My mother lived in North Brabant when I was born. I discovered on my 75th Birthday, when my sister and daughter were with me and the 3 of us were working on our DNA’s that the father I had known all my life was not really my father at all., my DNA showed that my father was Canadian.
      I am now trying to work out how to connect with my real father. As I am now 75, born in the village of Deurne, North Brabant…., now an Australian, living in New Zealand, , I realise that it is quite possible that my father is either deceased or well into his 90″s. and may have family living in Canada still. Perhaps you may be able to assist in some way. Thank you

      1. Hello Doreen,

        My grandfather, a Canadian Soldier, was in Holland during WW2, and fathered a child there. My mother and I have been trying to find her sibling. I don’t have much to go on either.


      2. Kathleen Julien

        Adrienne, have you had your DNA tested?
        My father was one of the very brave, handsome, charming and deliriously happy men who liberated Holland, and I would not be surprised to have siblings in Europe. In fact, I would love to know.
        you will find more information that may be helpful.
        Kathleen Julien
        Vancouver Canada

    2. I just found a second cousin through DNA who is a
      Liberation Child. I was quite surprised to find out that there are relatives in the Netherlands. My family is English on my mother’s side.

  2. Jeanne McComasky

    My father was fighting in France and Holland in 1944/45. He spoke about a Dutch woman who he loved but left behind but never mentioned the post that he may have fathered a child. If he has then he was unaware. I know that he would have returned after the war if that had been the case,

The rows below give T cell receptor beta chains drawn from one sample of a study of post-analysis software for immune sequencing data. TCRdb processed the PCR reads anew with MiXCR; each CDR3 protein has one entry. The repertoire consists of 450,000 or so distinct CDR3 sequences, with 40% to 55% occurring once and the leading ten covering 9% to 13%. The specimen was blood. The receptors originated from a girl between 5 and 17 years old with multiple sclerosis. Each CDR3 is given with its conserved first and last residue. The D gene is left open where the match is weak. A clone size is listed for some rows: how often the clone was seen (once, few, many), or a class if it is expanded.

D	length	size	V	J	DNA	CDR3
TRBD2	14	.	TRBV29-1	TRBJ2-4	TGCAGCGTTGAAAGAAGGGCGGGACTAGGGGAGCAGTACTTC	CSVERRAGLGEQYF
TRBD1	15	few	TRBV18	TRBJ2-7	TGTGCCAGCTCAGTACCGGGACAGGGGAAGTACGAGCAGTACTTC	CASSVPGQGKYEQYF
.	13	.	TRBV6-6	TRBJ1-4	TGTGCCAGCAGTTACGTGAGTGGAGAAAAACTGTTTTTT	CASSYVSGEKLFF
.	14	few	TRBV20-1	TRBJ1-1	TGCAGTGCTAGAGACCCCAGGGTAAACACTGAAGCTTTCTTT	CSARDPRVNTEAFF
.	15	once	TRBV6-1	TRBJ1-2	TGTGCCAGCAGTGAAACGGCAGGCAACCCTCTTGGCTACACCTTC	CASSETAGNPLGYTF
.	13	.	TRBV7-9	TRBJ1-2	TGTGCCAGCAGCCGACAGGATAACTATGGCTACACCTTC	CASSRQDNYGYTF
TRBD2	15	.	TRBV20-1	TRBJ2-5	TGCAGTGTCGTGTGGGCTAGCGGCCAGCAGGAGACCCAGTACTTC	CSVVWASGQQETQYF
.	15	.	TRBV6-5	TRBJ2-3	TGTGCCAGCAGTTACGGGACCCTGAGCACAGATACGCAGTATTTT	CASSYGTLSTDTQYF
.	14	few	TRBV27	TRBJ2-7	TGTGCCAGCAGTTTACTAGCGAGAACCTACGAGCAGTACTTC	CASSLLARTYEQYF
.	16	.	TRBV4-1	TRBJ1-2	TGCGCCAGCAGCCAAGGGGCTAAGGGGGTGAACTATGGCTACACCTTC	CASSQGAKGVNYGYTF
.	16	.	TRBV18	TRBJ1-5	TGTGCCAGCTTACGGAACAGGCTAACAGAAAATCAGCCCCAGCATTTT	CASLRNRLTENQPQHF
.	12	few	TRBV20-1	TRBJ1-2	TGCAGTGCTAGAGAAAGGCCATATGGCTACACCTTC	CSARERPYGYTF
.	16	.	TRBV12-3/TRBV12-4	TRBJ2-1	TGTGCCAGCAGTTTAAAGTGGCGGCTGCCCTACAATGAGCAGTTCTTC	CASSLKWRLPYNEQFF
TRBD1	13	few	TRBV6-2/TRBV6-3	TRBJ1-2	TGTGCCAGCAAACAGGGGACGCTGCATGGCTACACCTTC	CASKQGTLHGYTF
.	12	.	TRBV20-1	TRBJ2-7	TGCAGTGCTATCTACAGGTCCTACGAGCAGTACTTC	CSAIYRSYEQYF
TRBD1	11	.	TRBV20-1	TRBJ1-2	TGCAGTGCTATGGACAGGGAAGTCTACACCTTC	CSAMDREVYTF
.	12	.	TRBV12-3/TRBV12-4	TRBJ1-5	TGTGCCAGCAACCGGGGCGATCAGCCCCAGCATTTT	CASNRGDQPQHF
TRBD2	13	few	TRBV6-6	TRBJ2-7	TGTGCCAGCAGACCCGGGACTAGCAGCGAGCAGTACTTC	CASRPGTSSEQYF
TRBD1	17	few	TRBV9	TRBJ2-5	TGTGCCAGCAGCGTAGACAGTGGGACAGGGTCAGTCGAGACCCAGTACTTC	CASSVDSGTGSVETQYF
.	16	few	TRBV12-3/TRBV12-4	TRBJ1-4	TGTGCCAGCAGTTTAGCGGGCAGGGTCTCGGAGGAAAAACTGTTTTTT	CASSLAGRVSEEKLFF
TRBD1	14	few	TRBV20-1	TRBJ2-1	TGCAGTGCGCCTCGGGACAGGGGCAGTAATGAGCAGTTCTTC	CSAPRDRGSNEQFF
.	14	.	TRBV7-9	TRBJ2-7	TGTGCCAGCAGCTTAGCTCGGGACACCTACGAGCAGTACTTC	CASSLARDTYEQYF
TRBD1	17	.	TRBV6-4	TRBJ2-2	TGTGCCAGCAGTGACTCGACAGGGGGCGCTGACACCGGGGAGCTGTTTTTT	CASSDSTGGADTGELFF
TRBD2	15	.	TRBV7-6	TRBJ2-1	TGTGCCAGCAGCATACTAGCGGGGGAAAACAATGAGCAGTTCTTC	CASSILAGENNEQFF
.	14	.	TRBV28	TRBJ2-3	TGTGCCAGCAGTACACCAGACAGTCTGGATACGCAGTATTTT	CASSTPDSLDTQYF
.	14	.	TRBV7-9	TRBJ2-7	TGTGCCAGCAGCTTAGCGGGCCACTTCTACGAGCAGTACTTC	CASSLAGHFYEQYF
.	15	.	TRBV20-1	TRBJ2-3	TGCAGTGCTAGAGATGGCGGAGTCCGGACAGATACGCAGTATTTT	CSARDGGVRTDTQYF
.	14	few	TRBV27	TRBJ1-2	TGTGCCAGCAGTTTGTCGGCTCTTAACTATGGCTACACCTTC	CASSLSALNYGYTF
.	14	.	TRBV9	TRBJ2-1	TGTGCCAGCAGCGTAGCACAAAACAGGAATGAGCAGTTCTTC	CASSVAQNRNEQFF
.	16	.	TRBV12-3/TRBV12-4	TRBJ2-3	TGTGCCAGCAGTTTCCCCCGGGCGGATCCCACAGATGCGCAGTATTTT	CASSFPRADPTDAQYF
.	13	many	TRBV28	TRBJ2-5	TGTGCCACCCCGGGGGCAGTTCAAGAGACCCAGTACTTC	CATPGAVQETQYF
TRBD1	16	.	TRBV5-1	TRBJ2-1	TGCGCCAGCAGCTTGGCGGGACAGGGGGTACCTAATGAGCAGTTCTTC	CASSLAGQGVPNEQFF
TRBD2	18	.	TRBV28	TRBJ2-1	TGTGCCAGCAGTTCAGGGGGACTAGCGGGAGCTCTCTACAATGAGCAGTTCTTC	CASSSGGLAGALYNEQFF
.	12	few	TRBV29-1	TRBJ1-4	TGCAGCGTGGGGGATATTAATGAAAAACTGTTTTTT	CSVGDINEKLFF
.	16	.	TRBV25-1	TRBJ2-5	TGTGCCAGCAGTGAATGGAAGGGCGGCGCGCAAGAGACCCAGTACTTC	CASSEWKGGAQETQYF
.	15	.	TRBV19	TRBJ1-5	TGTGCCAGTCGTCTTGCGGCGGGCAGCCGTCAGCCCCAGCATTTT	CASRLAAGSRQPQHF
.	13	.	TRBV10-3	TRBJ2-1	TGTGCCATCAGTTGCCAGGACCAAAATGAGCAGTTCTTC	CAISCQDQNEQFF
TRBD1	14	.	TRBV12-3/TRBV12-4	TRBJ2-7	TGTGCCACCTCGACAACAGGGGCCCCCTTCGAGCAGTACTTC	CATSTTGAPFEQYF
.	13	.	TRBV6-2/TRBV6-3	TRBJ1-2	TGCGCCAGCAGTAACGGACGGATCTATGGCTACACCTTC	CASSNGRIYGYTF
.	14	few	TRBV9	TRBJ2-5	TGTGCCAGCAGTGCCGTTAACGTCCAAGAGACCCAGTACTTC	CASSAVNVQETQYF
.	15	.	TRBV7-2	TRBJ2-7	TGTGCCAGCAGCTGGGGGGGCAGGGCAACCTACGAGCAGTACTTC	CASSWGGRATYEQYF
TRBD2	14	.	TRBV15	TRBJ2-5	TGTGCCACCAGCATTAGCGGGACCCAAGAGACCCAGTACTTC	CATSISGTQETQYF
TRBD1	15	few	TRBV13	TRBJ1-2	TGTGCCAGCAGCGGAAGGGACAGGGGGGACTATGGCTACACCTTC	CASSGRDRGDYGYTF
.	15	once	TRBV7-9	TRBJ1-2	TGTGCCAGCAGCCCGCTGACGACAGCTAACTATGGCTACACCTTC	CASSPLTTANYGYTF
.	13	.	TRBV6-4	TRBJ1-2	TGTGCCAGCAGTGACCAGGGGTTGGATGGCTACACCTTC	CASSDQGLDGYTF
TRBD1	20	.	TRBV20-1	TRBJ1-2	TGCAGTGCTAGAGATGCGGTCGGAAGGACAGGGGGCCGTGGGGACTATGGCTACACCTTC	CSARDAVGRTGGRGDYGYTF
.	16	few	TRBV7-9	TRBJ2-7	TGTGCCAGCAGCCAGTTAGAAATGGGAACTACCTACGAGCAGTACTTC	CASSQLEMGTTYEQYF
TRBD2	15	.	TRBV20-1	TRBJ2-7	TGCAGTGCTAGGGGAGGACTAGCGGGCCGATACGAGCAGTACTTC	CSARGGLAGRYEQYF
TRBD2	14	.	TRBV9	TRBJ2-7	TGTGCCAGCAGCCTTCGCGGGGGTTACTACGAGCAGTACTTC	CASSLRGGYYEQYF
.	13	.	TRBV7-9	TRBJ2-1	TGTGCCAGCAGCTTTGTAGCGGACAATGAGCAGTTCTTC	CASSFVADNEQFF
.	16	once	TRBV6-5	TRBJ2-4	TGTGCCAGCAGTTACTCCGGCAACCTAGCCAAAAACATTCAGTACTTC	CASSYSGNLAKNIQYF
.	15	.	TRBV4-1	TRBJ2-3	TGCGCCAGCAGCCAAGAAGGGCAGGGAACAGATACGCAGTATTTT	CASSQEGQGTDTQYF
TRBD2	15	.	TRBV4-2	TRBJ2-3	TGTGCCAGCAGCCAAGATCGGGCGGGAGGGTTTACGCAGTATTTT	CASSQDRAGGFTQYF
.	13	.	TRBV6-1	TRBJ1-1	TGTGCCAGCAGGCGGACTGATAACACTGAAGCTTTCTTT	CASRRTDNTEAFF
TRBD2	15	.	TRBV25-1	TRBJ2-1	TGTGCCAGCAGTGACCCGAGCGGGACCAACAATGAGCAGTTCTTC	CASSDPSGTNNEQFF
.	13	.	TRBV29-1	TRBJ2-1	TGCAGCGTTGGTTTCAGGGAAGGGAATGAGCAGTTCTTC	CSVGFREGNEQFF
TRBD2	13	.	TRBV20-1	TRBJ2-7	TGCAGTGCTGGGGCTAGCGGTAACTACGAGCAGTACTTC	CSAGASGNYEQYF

A seed of doubt had been planted in my mind however when someone told me that she was sure that my father’s name and photograph appeared in a programme in 2003/4 regarding “liberation children”. Unfortunately he died before I could ask him for details.
    Is there anyone that I could contact to investigate this please?

  3. Shirley Carruthers

    My dad was at Appeldoorn and saw the signs. He was not on them. He spent most of his time in Njmegan. I know if we had a brother or sister we would welcome them with open arms. My father passed away years ago but would love to share our memories and medical info with them.

  4. Hello, my grandfather Charles Edgar Arthur a Canadian soldier married a Dutch woman during the war but, unfortunately he was already married with a wife and two children in south America. At the time, many soldiers like my grandfather being far from home for years with death just around the corner felt the compulsion to enter into some sort of life affirming relationship. However, he made it back to Canada and brought his original family to Montreal and had a relatively good life. However, every now and then he would look into a dresser drawer and pull out a old black and white photograph of that Dutch girl and lamented what could have been.

  5. Neil Larus Eyford

    My father served in Holland with 17 Royal Canadian Artillery in 1944/45. I’ve just now learned that I have a older, half brother that was fathered before my Dad was badly wounded and repatriated to Canada. A letter from this son looking for his Dad was received by my paternal aunt some years ago but was not shared with me. My Brother would be in his early 80s and hopefully still with us.
    I would love to find this gentleman and his family.

  6. Neil Larus Eyford

    Thank you for this article, Jacqueline .
    I’ve only just learned from a paternal relative that I have a half-brother born to a Dutch lady and my father, who served with the Canadian military during the liberation of Holland. He was seriously wounded in action and evacuated back to Canada in 1944. It’s my understanding that their son made contact with my aunt some years ago in order to find his father, however the letter is lost and my aunt has passed, so I have nothing more to go on in my search. I’ve ordered a DNA report which may uncover something, and I truely hope it does. I also know that these souls may not wish contact, and that is something to be absolutely respected.
    I also wonder if there are any groups and organizations still offering connection assistance, as all that I’ve found online seem to be inactive. Cheers